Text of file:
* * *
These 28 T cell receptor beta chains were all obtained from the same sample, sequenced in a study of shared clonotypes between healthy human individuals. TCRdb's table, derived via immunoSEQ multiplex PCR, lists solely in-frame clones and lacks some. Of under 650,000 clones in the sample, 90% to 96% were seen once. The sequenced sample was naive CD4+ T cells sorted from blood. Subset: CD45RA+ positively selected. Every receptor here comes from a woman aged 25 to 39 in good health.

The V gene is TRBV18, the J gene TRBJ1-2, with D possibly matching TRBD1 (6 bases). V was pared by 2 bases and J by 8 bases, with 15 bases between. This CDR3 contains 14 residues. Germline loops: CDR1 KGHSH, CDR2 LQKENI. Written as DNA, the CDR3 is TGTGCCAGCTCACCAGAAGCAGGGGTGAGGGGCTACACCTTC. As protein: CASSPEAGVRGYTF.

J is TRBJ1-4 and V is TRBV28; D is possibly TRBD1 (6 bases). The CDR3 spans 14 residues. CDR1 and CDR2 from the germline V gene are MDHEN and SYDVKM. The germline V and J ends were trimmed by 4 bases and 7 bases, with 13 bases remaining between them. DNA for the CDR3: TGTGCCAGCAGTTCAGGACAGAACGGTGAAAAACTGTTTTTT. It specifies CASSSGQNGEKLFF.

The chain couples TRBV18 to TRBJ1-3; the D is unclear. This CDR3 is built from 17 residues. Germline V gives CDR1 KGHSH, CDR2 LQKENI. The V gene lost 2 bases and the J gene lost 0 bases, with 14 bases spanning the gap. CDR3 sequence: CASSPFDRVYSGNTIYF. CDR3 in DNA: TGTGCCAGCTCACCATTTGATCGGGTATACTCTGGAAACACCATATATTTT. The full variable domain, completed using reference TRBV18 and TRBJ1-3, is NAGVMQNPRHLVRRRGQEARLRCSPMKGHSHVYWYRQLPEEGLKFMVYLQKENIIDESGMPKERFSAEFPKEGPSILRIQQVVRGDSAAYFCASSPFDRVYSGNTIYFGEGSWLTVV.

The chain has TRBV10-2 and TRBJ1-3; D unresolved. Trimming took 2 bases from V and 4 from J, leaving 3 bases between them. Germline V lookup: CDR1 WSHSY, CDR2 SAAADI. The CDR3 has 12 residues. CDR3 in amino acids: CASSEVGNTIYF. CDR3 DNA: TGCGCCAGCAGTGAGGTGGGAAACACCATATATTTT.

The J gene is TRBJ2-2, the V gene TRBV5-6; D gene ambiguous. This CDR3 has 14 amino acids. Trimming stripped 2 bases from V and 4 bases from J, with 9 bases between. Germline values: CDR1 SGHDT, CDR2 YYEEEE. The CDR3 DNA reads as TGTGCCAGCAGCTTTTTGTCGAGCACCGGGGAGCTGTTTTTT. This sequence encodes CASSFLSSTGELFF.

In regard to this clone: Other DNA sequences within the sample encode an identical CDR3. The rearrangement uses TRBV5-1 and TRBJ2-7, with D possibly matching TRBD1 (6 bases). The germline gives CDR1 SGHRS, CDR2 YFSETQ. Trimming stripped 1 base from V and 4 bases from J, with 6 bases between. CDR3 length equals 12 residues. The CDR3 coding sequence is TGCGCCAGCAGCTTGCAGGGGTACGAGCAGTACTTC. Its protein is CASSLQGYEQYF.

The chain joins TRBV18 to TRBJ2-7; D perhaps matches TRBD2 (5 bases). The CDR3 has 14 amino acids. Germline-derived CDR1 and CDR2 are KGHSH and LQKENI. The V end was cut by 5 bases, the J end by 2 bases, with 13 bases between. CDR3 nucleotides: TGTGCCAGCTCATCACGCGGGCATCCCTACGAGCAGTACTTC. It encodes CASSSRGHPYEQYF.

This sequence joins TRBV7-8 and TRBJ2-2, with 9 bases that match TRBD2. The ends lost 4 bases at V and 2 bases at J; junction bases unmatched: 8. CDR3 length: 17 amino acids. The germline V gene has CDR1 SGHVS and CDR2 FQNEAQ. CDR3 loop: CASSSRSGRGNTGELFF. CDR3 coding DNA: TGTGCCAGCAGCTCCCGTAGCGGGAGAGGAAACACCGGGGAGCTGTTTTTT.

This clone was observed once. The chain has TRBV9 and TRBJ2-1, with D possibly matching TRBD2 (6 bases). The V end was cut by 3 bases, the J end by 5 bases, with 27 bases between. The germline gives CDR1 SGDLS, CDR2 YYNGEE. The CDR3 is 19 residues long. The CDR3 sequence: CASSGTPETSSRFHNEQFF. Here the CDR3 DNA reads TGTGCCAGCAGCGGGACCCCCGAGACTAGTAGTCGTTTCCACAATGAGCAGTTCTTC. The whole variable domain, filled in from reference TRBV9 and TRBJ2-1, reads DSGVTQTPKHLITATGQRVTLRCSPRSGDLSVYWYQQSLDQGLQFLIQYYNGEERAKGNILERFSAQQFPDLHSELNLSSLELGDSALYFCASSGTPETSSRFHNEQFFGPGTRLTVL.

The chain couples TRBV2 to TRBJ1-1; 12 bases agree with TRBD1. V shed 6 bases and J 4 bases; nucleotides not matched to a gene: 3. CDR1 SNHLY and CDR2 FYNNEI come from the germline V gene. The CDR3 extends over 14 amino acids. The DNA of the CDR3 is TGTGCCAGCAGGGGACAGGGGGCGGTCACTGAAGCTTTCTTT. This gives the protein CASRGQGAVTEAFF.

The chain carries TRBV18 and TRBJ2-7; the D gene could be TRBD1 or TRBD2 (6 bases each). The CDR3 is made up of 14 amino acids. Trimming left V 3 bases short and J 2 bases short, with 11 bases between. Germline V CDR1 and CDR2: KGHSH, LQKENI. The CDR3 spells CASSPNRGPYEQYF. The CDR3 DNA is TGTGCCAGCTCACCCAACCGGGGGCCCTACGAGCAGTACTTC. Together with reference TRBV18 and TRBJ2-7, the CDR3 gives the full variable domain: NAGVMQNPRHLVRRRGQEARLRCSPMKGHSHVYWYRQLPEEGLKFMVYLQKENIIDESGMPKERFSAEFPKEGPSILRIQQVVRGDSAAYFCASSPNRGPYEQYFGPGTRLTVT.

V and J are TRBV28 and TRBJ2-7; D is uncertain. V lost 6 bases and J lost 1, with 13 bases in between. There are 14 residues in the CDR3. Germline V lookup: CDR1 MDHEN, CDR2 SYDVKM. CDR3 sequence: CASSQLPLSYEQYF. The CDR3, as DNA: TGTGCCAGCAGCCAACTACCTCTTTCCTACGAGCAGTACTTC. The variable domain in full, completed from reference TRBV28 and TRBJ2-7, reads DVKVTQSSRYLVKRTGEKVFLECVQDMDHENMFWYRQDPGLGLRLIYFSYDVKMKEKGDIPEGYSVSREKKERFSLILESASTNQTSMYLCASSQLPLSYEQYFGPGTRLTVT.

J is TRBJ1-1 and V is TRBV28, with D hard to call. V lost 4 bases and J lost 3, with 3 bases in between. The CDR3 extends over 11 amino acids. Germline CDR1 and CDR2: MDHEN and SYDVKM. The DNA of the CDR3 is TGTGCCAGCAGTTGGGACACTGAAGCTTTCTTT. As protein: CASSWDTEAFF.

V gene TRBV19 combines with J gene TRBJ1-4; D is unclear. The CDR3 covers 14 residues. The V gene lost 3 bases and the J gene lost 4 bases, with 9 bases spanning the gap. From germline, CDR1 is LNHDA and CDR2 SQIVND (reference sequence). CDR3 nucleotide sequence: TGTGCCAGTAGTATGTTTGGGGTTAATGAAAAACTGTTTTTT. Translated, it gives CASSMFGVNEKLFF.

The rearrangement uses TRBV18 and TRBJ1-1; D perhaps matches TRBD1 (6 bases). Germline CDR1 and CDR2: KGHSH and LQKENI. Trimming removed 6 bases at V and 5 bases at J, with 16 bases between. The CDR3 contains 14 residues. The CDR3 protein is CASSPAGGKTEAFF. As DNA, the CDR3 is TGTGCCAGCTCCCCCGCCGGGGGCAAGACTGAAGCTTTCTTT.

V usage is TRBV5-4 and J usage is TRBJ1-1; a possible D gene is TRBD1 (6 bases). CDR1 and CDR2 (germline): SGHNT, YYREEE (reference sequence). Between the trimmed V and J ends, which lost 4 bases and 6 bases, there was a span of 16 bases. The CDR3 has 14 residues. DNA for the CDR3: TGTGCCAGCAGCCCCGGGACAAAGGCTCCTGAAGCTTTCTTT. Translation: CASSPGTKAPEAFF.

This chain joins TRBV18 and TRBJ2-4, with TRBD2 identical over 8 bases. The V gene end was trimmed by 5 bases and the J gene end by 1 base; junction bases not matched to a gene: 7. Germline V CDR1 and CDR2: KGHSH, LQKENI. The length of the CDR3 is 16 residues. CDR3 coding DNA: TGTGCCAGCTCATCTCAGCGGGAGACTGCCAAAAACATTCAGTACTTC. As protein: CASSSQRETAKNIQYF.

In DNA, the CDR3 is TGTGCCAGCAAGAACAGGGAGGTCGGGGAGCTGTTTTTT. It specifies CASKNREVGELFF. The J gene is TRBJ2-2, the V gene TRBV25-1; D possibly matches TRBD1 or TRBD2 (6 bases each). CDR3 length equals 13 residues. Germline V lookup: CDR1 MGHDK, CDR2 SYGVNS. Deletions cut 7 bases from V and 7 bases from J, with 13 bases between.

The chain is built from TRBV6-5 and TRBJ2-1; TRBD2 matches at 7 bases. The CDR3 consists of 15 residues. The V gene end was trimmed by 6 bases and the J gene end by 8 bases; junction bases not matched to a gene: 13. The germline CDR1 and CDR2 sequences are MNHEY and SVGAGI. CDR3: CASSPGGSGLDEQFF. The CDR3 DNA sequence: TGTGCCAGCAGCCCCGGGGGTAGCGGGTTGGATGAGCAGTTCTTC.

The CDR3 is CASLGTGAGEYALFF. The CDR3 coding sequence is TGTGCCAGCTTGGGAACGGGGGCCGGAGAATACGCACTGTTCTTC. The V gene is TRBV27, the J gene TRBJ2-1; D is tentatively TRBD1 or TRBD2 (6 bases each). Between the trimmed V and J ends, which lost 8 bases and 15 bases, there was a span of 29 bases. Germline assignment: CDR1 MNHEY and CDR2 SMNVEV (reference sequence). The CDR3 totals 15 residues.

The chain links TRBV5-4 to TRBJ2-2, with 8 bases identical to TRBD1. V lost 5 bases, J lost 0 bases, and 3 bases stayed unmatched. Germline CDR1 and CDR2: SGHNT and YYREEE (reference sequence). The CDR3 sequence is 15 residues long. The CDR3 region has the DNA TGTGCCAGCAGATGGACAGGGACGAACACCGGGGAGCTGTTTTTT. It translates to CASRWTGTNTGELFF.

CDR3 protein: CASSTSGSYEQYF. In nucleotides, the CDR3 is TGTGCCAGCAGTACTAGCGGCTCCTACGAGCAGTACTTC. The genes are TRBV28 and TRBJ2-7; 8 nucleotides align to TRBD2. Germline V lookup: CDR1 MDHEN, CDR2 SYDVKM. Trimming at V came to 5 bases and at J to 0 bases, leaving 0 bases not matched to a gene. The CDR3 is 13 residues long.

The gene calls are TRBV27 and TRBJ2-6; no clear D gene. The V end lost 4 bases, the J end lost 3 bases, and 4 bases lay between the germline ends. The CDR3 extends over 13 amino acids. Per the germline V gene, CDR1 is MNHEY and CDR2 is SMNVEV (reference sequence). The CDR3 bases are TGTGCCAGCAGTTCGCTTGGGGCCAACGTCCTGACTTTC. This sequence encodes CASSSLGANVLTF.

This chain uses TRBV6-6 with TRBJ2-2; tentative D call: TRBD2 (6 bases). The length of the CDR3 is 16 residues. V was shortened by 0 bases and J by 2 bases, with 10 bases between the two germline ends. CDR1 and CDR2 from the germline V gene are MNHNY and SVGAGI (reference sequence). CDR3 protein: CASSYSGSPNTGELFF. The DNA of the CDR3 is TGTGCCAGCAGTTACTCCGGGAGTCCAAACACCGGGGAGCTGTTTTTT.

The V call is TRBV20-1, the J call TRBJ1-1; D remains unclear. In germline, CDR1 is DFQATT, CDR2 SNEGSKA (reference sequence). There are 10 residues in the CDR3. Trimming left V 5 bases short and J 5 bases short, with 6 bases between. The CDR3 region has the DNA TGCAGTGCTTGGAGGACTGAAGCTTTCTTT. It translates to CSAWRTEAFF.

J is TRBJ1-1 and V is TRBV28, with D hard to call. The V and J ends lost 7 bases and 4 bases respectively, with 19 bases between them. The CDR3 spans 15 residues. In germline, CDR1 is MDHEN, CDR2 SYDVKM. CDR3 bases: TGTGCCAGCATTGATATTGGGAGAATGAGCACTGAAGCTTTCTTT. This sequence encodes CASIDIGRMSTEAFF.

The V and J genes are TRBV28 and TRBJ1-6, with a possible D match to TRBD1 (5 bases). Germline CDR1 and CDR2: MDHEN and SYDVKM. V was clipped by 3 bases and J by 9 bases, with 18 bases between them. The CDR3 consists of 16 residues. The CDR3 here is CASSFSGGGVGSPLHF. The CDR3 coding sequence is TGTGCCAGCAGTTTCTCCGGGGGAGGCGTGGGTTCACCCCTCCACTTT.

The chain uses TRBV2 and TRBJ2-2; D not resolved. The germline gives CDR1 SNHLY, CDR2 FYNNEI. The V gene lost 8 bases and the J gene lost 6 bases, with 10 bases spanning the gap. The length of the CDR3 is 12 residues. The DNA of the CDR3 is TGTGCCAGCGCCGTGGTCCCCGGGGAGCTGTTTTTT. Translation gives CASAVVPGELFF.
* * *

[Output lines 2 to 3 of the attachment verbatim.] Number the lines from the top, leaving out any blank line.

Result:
The V gene is TRBV18, the J gene TRBJ1-2, with D possibly matching TRBD1 (6 bases). V was pared by 2 bases and J by 8 bases, with 15 bases between. This CDR3 contains 14 residues. Germline loops: CDR1 KGHSH, CDR2 LQKENI. Written as DNA, the CDR3 is TGTGCCAGCTCACCAGAAGCAGGGGTGAGGGGCTACACCTTC. As protein: CASSPEAGVRGYTF.

J is TRBJ1-4 and V is TRBV28; D is possibly TRBD1 (6 bases). The CDR3 spans 14 residues. CDR1 and CDR2 from the germline V gene are MDHEN and SYDVKM. The germline V and J ends were trimmed by 4 bases and 7 bases, with 13 bases remaining between them. DNA for the CDR3: TGTGCCAGCAGTTCAGGACAGAACGGTGAAAAACTGTTTTTT. It specifies CASSSGQNGEKLFF.